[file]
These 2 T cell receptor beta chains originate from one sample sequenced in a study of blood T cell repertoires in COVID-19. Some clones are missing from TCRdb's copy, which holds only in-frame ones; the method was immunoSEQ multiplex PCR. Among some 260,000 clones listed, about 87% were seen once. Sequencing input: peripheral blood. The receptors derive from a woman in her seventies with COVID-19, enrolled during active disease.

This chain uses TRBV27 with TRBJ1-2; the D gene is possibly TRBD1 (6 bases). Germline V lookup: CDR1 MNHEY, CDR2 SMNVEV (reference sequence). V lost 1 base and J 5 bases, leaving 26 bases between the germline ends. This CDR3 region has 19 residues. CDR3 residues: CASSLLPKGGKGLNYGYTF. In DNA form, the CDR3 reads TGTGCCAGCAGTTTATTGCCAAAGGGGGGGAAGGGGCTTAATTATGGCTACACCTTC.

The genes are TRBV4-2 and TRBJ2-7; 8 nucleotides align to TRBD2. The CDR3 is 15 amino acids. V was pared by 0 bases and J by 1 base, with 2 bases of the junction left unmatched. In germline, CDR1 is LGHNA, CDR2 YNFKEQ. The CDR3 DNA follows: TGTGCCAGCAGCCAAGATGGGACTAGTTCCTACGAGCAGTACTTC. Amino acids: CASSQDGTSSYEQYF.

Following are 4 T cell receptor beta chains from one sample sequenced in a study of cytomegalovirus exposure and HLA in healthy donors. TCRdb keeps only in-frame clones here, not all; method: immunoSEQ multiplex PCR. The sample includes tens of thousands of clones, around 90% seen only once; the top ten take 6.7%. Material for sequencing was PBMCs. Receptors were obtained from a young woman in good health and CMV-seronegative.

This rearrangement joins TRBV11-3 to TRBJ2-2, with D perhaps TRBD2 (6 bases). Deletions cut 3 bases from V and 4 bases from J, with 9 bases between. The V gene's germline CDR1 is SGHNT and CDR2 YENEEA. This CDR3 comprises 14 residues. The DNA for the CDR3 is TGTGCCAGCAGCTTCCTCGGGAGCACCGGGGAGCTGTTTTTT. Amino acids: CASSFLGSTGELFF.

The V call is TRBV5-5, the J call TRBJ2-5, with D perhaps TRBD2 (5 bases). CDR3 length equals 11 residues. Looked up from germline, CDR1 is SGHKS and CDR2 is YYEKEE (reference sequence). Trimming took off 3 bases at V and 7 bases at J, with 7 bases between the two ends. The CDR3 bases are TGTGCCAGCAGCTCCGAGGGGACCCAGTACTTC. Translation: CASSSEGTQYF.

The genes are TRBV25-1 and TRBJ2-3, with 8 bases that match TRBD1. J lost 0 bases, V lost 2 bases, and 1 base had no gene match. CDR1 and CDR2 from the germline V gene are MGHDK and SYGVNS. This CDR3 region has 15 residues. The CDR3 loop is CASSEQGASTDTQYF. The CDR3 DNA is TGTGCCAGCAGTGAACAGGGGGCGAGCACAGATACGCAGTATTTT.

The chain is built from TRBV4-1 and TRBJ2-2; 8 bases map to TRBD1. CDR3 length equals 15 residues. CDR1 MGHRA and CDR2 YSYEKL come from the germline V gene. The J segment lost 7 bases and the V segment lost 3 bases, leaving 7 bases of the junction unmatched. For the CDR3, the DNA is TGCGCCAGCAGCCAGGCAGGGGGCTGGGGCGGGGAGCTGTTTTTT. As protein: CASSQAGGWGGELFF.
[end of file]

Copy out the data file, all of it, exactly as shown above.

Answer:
These 2 T cell receptor beta chains originate from one sample sequenced in a study of blood T cell repertoires in COVID-19. Some clones are missing from TCRdb's copy, which holds only in-frame ones; the method was immunoSEQ multiplex PCR. Among some 260,000 clones listed, about 87% were seen once. Sequencing input: peripheral blood. The receptors derive from a woman in her seventies with COVID-19, enrolled during active disease.

This chain uses TRBV27 with TRBJ1-2; the D gene is possibly TRBD1 (6 bases). Germline V lookup: CDR1 MNHEY, CDR2 SMNVEV (reference sequence). V lost 1 base and J 5 bases, leaving 26 bases between the germline ends. This CDR3 region has 19 residues. CDR3 residues: CASSLLPKGGKGLNYGYTF. In DNA form, the CDR3 reads TGTGCCAGCAGTTTATTGCCAAAGGGGGGGAAGGGGCTTAATTATGGCTACACCTTC.

The genes are TRBV4-2 and TRBJ2-7; 8 nucleotides align to TRBD2. The CDR3 is 15 amino acids. V was pared by 0 bases and J by 1 base, with 2 bases of the junction left unmatched. In germline, CDR1 is LGHNA, CDR2 YNFKEQ. The CDR3 DNA follows: TGTGCCAGCAGCCAAGATGGGACTAGTTCCTACGAGCAGTACTTC. Amino acids: CASSQDGTSSYEQYF.

Following are 4 T cell receptor beta chains from one sample sequenced in a study of cytomegalovirus exposure and HLA in healthy donors. TCRdb keeps only in-frame clones here, not all; method: immunoSEQ multiplex PCR. The sample includes tens of thousands of clones, around 90% seen only once; the top ten take 6.7%. Material for sequencing was PBMCs. Receptors were obtained from a young woman in good health and CMV-seronegative.

This rearrangement joins TRBV11-3 to TRBJ2-2, with D perhaps TRBD2 (6 bases). Deletions cut 3 bases from V and 4 bases from J, with 9 bases between. The V gene's germline CDR1 is SGHNT and CDR2 YENEEA. This CDR3 comprises 14 residues. The DNA for the CDR3 is TGTGCCAGCAGCTTCCTCGGGAGCACCGGGGAGCTGTTTTTT. Amino acids: CASSFLGSTGELFF.

The V call is TRBV5-5, the J call TRBJ2-5, with D perhaps TRBD2 (5 bases). CDR3 length equals 11 residues. Looked up from germline, CDR1 is SGHKS and CDR2 is YYEKEE (reference sequence). Trimming took off 3 bases at V and 7 bases at J, with 7 bases between the two ends. The CDR3 bases are TGTGCCAGCAGCTCCGAGGGGACCCAGTACTTC. Translation: CASSSEGTQYF.

The genes are TRBV25-1 and TRBJ2-3, with 8 bases that match TRBD1. J lost 0 bases, V lost 2 bases, and 1 base had no gene match. CDR1 and CDR2 from the germline V gene are MGHDK and SYGVNS. This CDR3 region has 15 residues. The CDR3 loop is CASSEQGASTDTQYF. The CDR3 DNA is TGTGCCAGCAGTGAACAGGGGGCGAGCACAGATACGCAGTATTTT.

The chain is built from TRBV4-1 and TRBJ2-2; 8 bases map to TRBD1. CDR3 length equals 15 residues. CDR1 MGHRA and CDR2 YSYEKL come from the germline V gene. The J segment lost 7 bases and the V segment lost 3 bases, leaving 7 bases of the junction unmatched. For the CDR3, the DNA is TGCGCCAGCAGCCAGGCAGGGGGCTGGGGCGGGGAGCTGTTTTTT. As protein: CASSQAGGWGGELFF.